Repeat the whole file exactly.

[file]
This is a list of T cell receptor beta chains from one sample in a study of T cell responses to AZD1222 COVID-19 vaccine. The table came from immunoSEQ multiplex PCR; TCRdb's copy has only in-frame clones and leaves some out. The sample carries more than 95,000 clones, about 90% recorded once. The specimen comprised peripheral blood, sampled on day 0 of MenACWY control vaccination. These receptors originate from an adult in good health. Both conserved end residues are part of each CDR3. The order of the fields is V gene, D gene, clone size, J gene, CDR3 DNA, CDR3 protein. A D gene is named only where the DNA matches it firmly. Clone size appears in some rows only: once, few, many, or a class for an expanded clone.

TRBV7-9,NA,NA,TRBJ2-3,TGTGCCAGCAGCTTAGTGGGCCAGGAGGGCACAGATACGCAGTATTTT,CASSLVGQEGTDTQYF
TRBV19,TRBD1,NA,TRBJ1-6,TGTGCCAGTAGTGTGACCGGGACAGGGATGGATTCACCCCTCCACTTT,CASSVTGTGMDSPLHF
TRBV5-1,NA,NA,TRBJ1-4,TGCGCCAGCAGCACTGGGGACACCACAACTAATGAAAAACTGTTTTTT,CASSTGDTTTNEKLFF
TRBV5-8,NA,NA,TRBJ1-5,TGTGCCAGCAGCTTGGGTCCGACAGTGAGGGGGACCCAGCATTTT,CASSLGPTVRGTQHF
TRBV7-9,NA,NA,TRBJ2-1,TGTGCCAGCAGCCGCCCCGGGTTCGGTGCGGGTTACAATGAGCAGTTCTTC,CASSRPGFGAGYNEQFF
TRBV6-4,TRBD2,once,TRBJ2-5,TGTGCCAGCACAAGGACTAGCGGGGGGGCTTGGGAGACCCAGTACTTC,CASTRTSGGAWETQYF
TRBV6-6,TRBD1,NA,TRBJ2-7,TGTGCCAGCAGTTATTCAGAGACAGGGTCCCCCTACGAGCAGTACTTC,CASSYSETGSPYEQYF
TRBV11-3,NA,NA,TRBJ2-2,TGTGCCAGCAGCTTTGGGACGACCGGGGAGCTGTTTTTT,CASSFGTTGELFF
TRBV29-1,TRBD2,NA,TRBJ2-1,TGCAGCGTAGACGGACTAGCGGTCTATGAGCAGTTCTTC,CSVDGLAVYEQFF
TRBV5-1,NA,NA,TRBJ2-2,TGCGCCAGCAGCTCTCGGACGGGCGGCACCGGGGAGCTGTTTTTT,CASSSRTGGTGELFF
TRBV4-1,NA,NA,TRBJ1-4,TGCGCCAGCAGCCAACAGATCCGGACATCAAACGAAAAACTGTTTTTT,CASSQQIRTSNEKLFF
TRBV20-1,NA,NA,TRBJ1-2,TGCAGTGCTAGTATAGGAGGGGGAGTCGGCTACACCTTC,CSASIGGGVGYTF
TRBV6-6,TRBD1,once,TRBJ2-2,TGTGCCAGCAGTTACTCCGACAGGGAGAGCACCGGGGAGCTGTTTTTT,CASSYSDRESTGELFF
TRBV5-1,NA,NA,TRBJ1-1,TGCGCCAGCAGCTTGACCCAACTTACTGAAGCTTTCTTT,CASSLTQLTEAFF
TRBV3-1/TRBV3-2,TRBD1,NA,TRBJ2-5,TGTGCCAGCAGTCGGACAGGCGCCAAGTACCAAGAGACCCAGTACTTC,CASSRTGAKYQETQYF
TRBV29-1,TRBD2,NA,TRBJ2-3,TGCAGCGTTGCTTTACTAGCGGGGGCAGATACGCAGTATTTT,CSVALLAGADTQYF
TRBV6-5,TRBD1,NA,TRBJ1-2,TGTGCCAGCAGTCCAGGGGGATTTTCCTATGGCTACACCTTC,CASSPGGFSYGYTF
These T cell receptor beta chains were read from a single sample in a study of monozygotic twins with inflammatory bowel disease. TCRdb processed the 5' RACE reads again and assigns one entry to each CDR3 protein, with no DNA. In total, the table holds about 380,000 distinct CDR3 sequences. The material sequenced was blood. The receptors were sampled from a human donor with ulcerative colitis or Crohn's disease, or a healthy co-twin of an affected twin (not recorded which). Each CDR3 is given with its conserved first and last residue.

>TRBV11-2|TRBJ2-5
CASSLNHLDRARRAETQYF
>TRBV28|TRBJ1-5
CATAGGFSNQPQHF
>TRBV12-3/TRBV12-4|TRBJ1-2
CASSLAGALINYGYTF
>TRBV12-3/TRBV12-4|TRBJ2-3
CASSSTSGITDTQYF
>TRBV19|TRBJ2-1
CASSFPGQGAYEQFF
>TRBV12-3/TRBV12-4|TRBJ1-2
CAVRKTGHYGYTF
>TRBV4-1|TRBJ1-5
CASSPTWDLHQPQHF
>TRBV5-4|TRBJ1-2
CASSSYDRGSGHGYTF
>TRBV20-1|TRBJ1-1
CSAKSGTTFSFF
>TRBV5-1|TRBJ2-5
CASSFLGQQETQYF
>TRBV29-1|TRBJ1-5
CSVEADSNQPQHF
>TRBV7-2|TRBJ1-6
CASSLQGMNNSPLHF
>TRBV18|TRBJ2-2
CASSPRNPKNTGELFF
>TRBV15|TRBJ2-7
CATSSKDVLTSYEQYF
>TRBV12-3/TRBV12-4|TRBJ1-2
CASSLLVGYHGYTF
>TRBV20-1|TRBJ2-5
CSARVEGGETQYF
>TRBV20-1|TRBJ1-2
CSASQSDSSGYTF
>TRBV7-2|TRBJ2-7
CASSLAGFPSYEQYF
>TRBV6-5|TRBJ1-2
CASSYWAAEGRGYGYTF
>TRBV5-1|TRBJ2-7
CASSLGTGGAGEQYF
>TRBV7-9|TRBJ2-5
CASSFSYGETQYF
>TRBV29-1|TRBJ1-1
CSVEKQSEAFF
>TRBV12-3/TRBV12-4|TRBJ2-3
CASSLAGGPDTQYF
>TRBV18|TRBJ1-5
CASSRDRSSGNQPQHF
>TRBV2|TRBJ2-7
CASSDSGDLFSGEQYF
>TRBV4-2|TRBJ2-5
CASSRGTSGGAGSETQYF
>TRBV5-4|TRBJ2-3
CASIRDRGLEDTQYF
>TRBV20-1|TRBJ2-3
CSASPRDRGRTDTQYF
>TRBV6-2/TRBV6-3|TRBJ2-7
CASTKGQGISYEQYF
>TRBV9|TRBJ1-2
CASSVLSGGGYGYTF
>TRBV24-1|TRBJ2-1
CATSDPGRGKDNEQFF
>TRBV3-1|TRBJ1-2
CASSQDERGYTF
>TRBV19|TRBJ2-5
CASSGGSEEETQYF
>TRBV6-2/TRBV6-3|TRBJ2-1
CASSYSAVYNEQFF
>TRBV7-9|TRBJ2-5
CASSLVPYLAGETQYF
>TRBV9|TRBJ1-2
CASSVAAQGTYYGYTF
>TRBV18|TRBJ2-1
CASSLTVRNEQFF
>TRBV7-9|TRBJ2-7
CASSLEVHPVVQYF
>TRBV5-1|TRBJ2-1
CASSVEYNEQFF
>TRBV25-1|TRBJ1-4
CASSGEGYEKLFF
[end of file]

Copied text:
This is a list of T cell receptor beta chains from one sample in a study of T cell responses to AZD1222 COVID-19 vaccine. The table came from immunoSEQ multiplex PCR; TCRdb's copy has only in-frame clones and leaves some out. The sample carries more than 95,000 clones, about 90% recorded once. The specimen comprised peripheral blood, sampled on day 0 of MenACWY control vaccination. These receptors originate from an adult in good health. Both conserved end residues are part of each CDR3. The order of the fields is V gene, D gene, clone size, J gene, CDR3 DNA, CDR3 protein. A D gene is named only where the DNA matches it firmly. Clone size appears in some rows only: once, few, many, or a class for an expanded clone.

TRBV7-9,NA,NA,TRBJ2-3,TGTGCCAGCAGCTTAGTGGGCCAGGAGGGCACAGATACGCAGTATTTT,CASSLVGQEGTDTQYF
TRBV19,TRBD1,NA,TRBJ1-6,TGTGCCAGTAGTGTGACCGGGACAGGGATGGATTCACCCCTCCACTTT,CASSVTGTGMDSPLHF
TRBV5-1,NA,NA,TRBJ1-4,TGCGCCAGCAGCACTGGGGACACCACAACTAATGAAAAACTGTTTTTT,CASSTGDTTTNEKLFF
TRBV5-8,NA,NA,TRBJ1-5,TGTGCCAGCAGCTTGGGTCCGACAGTGAGGGGGACCCAGCATTTT,CASSLGPTVRGTQHF
TRBV7-9,NA,NA,TRBJ2-1,TGTGCCAGCAGCCGCCCCGGGTTCGGTGCGGGTTACAATGAGCAGTTCTTC,CASSRPGFGAGYNEQFF
TRBV6-4,TRBD2,once,TRBJ2-5,TGTGCCAGCACAAGGACTAGCGGGGGGGCTTGGGAGACCCAGTACTTC,CASTRTSGGAWETQYF
TRBV6-6,TRBD1,NA,TRBJ2-7,TGTGCCAGCAGTTATTCAGAGACAGGGTCCCCCTACGAGCAGTACTTC,CASSYSETGSPYEQYF
TRBV11-3,NA,NA,TRBJ2-2,TGTGCCAGCAGCTTTGGGACGACCGGGGAGCTGTTTTTT,CASSFGTTGELFF
TRBV29-1,TRBD2,NA,TRBJ2-1,TGCAGCGTAGACGGACTAGCGGTCTATGAGCAGTTCTTC,CSVDGLAVYEQFF
TRBV5-1,NA,NA,TRBJ2-2,TGCGCCAGCAGCTCTCGGACGGGCGGCACCGGGGAGCTGTTTTTT,CASSSRTGGTGELFF
TRBV4-1,NA,NA,TRBJ1-4,TGCGCCAGCAGCCAACAGATCCGGACATCAAACGAAAAACTGTTTTTT,CASSQQIRTSNEKLFF
TRBV20-1,NA,NA,TRBJ1-2,TGCAGTGCTAGTATAGGAGGGGGAGTCGGCTACACCTTC,CSASIGGGVGYTF
TRBV6-6,TRBD1,once,TRBJ2-2,TGTGCCAGCAGTTACTCCGACAGGGAGAGCACCGGGGAGCTGTTTTTT,CASSYSDRESTGELFF
TRBV5-1,NA,NA,TRBJ1-1,TGCGCCAGCAGCTTGACCCAACTTACTGAAGCTTTCTTT,CASSLTQLTEAFF
TRBV3-1/TRBV3-2,TRBD1,NA,TRBJ2-5,TGTGCCAGCAGTCGGACAGGCGCCAAGTACCAAGAGACCCAGTACTTC,CASSRTGAKYQETQYF
TRBV29-1,TRBD2,NA,TRBJ2-3,TGCAGCGTTGCTTTACTAGCGGGGGCAGATACGCAGTATTTT,CSVALLAGADTQYF
TRBV6-5,TRBD1,NA,TRBJ1-2,TGTGCCAGCAGTCCAGGGGGATTTTCCTATGGCTACACCTTC,CASSPGGFSYGYTF
These T cell receptor beta chains were read from a single sample in a study of monozygotic twins with inflammatory bowel disease. TCRdb processed the 5' RACE reads again and assigns one entry to each CDR3 protein, with no DNA. In total, the table holds about 380,000 distinct CDR3 sequences. The material sequenced was blood. The receptors were sampled from a human donor with ulcerative colitis or Crohn's disease, or a healthy co-twin of an affected twin (not recorded which). Each CDR3 is given with its conserved first and last residue.

>TRBV11-2|TRBJ2-5
CASSLNHLDRARRAETQYF
>TRBV28|TRBJ1-5
CATAGGFSNQPQHF
>TRBV12-3/TRBV12-4|TRBJ1-2
CASSLAGALINYGYTF
>TRBV12-3/TRBV12-4|TRBJ2-3
CASSSTSGITDTQYF
>TRBV19|TRBJ2-1
CASSFPGQGAYEQFF
>TRBV12-3/TRBV12-4|TRBJ1-2
CAVRKTGHYGYTF
>TRBV4-1|TRBJ1-5
CASSPTWDLHQPQHF
>TRBV5-4|TRBJ1-2
CASSSYDRGSGHGYTF
>TRBV20-1|TRBJ1-1
CSAKSGTTFSFF
>TRBV5-1|TRBJ2-5
CASSFLGQQETQYF
>TRBV29-1|TRBJ1-5
CSVEADSNQPQHF
>TRBV7-2|TRBJ1-6
CASSLQGMNNSPLHF
>TRBV18|TRBJ2-2
CASSPRNPKNTGELFF
>TRBV15|TRBJ2-7
CATSSKDVLTSYEQYF
>TRBV12-3/TRBV12-4|TRBJ1-2
CASSLLVGYHGYTF
>TRBV20-1|TRBJ2-5
CSARVEGGETQYF
>TRBV20-1|TRBJ1-2
CSASQSDSSGYTF
>TRBV7-2|TRBJ2-7
CASSLAGFPSYEQYF
>TRBV6-5|TRBJ1-2
CASSYWAAEGRGYGYTF
>TRBV5-1|TRBJ2-7
CASSLGTGGAGEQYF
>TRBV7-9|TRBJ2-5
CASSFSYGETQYF
>TRBV29-1|TRBJ1-1
CSVEKQSEAFF
>TRBV12-3/TRBV12-4|TRBJ2-3
CASSLAGGPDTQYF
>TRBV18|TRBJ1-5
CASSRDRSSGNQPQHF
>TRBV2|TRBJ2-7
CASSDSGDLFSGEQYF
>TRBV4-2|TRBJ2-5
CASSRGTSGGAGSETQYF
>TRBV5-4|TRBJ2-3
CASIRDRGLEDTQYF
>TRBV20-1|TRBJ2-3
CSASPRDRGRTDTQYF
>TRBV6-2/TRBV6-3|TRBJ2-7
CASTKGQGISYEQYF
>TRBV9|TRBJ1-2
CASSVLSGGGYGYTF
>TRBV24-1|TRBJ2-1
CATSDPGRGKDNEQFF
>TRBV3-1|TRBJ1-2
CASSQDERGYTF
>TRBV19|TRBJ2-5
CASSGGSEEETQYF
>TRBV6-2/TRBV6-3|TRBJ2-1
CASSYSAVYNEQFF
>TRBV7-9|TRBJ2-5
CASSLVPYLAGETQYF
>TRBV9|TRBJ1-2
CASSVAAQGTYYGYTF
>TRBV18|TRBJ2-1
CASSLTVRNEQFF
>TRBV7-9|TRBJ2-7
CASSLEVHPVVQYF
>TRBV5-1|TRBJ2-1
CASSVEYNEQFF
>TRBV25-1|TRBJ1-4
CASSGEGYEKLFF